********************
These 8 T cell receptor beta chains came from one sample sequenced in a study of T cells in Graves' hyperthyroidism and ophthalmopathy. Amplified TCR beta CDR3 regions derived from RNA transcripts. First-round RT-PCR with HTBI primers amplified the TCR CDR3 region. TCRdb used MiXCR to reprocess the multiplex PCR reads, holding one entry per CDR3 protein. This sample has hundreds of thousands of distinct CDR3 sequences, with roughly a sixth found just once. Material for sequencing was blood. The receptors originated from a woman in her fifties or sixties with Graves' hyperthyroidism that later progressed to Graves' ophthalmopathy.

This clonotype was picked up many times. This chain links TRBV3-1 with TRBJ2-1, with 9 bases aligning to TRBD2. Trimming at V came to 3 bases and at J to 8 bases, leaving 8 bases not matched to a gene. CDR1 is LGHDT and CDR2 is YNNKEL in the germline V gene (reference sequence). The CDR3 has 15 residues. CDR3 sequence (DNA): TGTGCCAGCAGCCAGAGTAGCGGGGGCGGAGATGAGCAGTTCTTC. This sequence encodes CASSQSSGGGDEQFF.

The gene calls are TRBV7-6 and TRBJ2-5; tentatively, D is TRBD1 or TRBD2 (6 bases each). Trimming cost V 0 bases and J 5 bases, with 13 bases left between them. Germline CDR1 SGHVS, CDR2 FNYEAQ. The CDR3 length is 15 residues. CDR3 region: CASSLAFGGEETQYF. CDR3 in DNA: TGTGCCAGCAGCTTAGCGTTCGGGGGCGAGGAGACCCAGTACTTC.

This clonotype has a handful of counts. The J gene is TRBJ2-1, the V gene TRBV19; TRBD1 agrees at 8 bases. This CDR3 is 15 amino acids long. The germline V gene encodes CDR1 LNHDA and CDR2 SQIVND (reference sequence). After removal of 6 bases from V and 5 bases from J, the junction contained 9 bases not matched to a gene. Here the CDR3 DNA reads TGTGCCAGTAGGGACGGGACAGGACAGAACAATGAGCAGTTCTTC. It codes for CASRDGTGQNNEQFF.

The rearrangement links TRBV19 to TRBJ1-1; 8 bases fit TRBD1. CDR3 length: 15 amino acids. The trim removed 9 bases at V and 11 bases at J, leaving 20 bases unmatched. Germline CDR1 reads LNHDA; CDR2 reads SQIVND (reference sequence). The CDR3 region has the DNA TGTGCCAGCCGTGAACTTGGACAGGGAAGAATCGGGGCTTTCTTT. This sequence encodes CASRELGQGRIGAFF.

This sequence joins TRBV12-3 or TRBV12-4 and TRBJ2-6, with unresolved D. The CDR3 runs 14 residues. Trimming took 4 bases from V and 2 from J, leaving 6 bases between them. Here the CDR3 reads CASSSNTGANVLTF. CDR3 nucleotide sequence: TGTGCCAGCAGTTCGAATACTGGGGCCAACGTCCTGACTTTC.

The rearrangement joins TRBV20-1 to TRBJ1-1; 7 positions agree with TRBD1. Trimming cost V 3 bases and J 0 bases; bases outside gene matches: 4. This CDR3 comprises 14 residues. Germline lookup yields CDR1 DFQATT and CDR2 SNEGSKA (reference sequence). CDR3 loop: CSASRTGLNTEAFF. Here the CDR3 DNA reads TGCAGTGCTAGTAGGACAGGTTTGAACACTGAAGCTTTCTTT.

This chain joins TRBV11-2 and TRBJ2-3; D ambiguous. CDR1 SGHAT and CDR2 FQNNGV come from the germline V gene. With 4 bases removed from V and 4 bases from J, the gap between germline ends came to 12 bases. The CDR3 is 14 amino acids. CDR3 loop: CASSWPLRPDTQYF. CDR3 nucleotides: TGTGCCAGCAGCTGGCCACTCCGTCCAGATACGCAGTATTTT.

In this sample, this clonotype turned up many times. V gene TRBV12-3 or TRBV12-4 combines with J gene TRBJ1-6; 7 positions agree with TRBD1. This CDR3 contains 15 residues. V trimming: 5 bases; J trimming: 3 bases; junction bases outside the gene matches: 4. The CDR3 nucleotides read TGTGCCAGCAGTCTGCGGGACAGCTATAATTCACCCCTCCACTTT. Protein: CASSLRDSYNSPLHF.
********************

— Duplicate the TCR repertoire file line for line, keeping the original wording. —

These 8 T cell receptor beta chains came from one sample sequenced in a study of T cells in Graves' hyperthyroidism and ophthalmopathy. Amplified TCR beta CDR3 regions derived from RNA transcripts. First-round RT-PCR with HTBI primers amplified the TCR CDR3 region. TCRdb used MiXCR to reprocess the multiplex PCR reads, holding one entry per CDR3 protein. This sample has hundreds of thousands of distinct CDR3 sequences, with roughly a sixth found just once. Material for sequencing was blood. The receptors originated from a woman in her fifties or sixties with Graves' hyperthyroidism that later progressed to Graves' ophthalmopathy.

This clonotype was picked up many times. This chain links TRBV3-1 with TRBJ2-1, with 9 bases aligning to TRBD2. Trimming at V came to 3 bases and at J to 8 bases, leaving 8 bases not matched to a gene. CDR1 is LGHDT and CDR2 is YNNKEL in the germline V gene (reference sequence). The CDR3 has 15 residues. CDR3 sequence (DNA): TGTGCCAGCAGCCAGAGTAGCGGGGGCGGAGATGAGCAGTTCTTC. This sequence encodes CASSQSSGGGDEQFF.

The gene calls are TRBV7-6 and TRBJ2-5; tentatively, D is TRBD1 or TRBD2 (6 bases each). Trimming cost V 0 bases and J 5 bases, with 13 bases left between them. Germline CDR1 SGHVS, CDR2 FNYEAQ. The CDR3 length is 15 residues. CDR3 region: CASSLAFGGEETQYF. CDR3 in DNA: TGTGCCAGCAGCTTAGCGTTCGGGGGCGAGGAGACCCAGTACTTC.

This clonotype has a handful of counts. The J gene is TRBJ2-1, the V gene TRBV19; TRBD1 agrees at 8 bases. This CDR3 is 15 amino acids long. The germline V gene encodes CDR1 LNHDA and CDR2 SQIVND (reference sequence). After removal of 6 bases from V and 5 bases from J, the junction contained 9 bases not matched to a gene. Here the CDR3 DNA reads TGTGCCAGTAGGGACGGGACAGGACAGAACAATGAGCAGTTCTTC. It codes for CASRDGTGQNNEQFF.

The rearrangement links TRBV19 to TRBJ1-1; 8 bases fit TRBD1. CDR3 length: 15 amino acids. The trim removed 9 bases at V and 11 bases at J, leaving 20 bases unmatched. Germline CDR1 reads LNHDA; CDR2 reads SQIVND (reference sequence). The CDR3 region has the DNA TGTGCCAGCCGTGAACTTGGACAGGGAAGAATCGGGGCTTTCTTT. This sequence encodes CASRELGQGRIGAFF.

This sequence joins TRBV12-3 or TRBV12-4 and TRBJ2-6, with unresolved D. The CDR3 runs 14 residues. Trimming took 4 bases from V and 2 from J, leaving 6 bases between them. Here the CDR3 reads CASSSNTGANVLTF. CDR3 nucleotide sequence: TGTGCCAGCAGTTCGAATACTGGGGCCAACGTCCTGACTTTC.

The rearrangement joins TRBV20-1 to TRBJ1-1; 7 positions agree with TRBD1. Trimming cost V 3 bases and J 0 bases; bases outside gene matches: 4. This CDR3 comprises 14 residues. Germline lookup yields CDR1 DFQATT and CDR2 SNEGSKA (reference sequence). CDR3 loop: CSASRTGLNTEAFF. Here the CDR3 DNA reads TGCAGTGCTAGTAGGACAGGTTTGAACACTGAAGCTTTCTTT.

This chain joins TRBV11-2 and TRBJ2-3; D ambiguous. CDR1 SGHAT and CDR2 FQNNGV come from the germline V gene. With 4 bases removed from V and 4 bases from J, the gap between germline ends came to 12 bases. The CDR3 is 14 amino acids. CDR3 loop: CASSWPLRPDTQYF. CDR3 nucleotides: TGTGCCAGCAGCTGGCCACTCCGTCCAGATACGCAGTATTTT.

In this sample, this clonotype turned up many times. V gene TRBV12-3 or TRBV12-4 combines with J gene TRBJ1-6; 7 positions agree with TRBD1. This CDR3 contains 15 residues. V trimming: 5 bases; J trimming: 3 bases; junction bases outside the gene matches: 4. The CDR3 nucleotides read TGTGCCAGCAGTCTGCGGGACAGCTATAATTCACCCCTCCACTTT. Protein: CASSLRDSYNSPLHF.